FileMaker DevCon Recap 2009: Thoughts for 2010

by Michael Gaslowitz

First and foremost, if you attended the 2009 FileMaker Developer Conference and want FileMaker to know what you thought, liked, or hated about it, make sure you submit your speaker and overall conference reviews. Nothing will change if they do not know about it.

As for me, I only have two suggestions to those planning the 2010 FileMaker Developer Conference:

  1. Have the exhibit/dining hall at the center of conference, and
  2. Record the conference sessions and sell them through iTunes

Layout Mode

This year, the conference was not well laid out physically, with the exhibitor/dining hall placed at the far end of the hotel, away from where any of the sessions were held. I do not know if rooms could have been rearranged differently, or if that was the best the hotel had to offer. I do know the conference felt separated from itself, and that attendance in the exhibitor hall was way down from previous years.

If FileMaker wants to provide a better conference experience next year, they will pick a conference center that can accommodate a large exhibitor/dining hall surrounded by conference rooms. This would give attendees a central place at the conference to regroup between sessions, network with other developers, and talk to exhibitors about their products.

The Conference on iTunes

But the number one thing that FileMaker can do next year, that would be beneficial to everyone on so many levels, is record the conference sessions and sell them on iTunes. Apple already does it for WWDC, so the business model should transfer nicely:

  • Sell E-tickets to the conference alongside full conference passes. Offer a pre-conference price for them, and an option to buy individual development tracks, or the conference as a whole.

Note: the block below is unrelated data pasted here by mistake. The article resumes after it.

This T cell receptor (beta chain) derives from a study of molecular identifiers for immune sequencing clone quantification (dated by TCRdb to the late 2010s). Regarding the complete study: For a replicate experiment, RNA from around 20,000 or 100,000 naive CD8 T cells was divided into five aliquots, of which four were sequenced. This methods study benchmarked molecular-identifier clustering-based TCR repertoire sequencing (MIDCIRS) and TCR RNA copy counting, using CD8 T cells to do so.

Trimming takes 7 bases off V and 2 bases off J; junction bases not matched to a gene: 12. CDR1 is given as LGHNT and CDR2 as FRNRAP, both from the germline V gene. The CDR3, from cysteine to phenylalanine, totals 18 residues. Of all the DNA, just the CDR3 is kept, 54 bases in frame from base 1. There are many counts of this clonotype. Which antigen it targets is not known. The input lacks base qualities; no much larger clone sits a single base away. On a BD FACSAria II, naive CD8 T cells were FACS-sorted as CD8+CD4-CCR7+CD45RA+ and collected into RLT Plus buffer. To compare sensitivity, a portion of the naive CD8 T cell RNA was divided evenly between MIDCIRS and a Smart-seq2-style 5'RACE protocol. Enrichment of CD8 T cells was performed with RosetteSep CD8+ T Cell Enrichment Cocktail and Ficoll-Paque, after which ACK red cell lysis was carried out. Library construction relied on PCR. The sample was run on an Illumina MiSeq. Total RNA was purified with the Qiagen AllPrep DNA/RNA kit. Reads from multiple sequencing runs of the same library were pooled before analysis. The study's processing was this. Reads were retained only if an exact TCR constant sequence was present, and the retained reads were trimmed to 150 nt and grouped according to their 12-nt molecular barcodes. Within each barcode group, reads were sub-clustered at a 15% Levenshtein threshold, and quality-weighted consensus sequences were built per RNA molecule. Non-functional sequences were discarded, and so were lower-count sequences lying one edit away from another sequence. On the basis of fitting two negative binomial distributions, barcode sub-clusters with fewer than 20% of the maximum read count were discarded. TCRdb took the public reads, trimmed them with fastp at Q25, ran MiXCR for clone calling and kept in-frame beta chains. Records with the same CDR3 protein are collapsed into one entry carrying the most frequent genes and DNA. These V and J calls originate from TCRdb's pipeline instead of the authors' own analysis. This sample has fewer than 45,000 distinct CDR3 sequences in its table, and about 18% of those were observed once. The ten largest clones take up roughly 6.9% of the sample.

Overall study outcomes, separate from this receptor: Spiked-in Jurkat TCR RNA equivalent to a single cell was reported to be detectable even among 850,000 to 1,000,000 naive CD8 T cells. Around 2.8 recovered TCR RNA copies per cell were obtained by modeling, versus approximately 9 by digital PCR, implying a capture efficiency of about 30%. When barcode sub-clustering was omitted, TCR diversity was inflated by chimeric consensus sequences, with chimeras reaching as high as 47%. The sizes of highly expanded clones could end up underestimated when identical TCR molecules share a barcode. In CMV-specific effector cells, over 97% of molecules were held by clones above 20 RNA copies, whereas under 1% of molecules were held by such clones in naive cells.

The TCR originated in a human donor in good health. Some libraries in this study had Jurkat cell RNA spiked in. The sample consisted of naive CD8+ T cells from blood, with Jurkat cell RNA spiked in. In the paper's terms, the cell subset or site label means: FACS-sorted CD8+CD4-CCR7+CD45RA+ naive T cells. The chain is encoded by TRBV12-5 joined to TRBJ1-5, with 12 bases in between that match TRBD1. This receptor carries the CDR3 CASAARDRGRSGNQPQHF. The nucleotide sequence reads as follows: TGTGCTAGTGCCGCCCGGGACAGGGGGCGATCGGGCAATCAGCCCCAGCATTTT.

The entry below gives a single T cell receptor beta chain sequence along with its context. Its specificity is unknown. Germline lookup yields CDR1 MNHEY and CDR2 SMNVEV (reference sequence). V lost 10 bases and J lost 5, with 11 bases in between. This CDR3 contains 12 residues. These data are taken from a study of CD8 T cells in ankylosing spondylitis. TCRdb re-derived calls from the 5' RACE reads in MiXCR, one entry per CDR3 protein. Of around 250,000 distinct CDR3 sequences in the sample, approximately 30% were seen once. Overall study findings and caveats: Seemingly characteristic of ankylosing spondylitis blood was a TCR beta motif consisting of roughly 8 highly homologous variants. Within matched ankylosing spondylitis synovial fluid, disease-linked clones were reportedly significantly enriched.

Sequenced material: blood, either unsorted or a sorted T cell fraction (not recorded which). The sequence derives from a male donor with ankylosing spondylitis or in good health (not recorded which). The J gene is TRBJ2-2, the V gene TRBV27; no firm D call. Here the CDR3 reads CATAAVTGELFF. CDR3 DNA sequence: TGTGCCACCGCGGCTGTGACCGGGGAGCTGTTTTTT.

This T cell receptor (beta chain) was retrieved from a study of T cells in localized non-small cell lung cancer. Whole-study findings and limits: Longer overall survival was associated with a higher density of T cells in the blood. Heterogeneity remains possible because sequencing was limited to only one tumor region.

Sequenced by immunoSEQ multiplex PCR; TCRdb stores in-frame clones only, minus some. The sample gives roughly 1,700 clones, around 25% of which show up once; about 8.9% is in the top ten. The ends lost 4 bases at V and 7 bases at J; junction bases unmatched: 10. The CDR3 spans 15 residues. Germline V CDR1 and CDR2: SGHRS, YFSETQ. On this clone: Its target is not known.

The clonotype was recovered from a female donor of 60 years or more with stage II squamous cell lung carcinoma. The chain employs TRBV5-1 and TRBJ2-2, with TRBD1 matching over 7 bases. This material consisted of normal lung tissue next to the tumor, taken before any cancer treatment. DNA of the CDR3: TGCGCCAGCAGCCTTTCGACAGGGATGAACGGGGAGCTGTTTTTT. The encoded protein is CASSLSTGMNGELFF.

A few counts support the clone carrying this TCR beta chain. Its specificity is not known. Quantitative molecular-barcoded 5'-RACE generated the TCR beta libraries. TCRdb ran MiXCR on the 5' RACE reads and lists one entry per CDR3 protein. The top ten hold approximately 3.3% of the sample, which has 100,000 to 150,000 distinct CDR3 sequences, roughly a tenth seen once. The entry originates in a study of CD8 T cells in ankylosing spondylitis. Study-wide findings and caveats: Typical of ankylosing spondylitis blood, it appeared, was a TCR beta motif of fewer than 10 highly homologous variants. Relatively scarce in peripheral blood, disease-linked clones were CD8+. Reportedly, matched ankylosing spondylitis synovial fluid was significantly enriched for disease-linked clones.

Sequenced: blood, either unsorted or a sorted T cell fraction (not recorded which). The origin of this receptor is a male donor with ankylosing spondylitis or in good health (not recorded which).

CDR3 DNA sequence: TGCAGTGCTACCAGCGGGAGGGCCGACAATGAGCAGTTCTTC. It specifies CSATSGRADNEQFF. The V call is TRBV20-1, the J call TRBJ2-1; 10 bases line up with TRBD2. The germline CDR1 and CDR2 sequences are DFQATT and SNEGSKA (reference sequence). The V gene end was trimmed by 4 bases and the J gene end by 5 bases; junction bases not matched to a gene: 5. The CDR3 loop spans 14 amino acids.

• After the conference, give each paid conference attendee, session presenter, and E-ticket holder an iTunes code for free downloads of all of the sessions.
  • Continue to sell downloads of the conference until next year’s conference.
  • Profit!

Some would argue that offering paid downloads of the sessions would lower conference attendance. While this may be true, lowering the cost of entry to the conference will allow more people to “attend” than ever before. I imagine the number of people buying E-tickets will more than make up for any decrease in attendance revenue. I also believe that a good percentage of those buying E-tickets would begin buying full conference passes in the years to come.

Conference attendees will benefit because they will be able to see any sessions they missed, or their favorite session again and again. To bolster attendance, FileMaker could keep the Keynote under NDA, and not offer it for download at all. Most conference attendees will agree that the real value of the FileMaker Developer Conference is interacting with other FileMaker developers between sessions and in the exhibit hall. However, there is something to be said for getting your money’s worth.

September 26, 2009  •  DevCon, FileMaker  •  Comments Off on FileMaker DevCon Recap 2009: Thoughts for 2010

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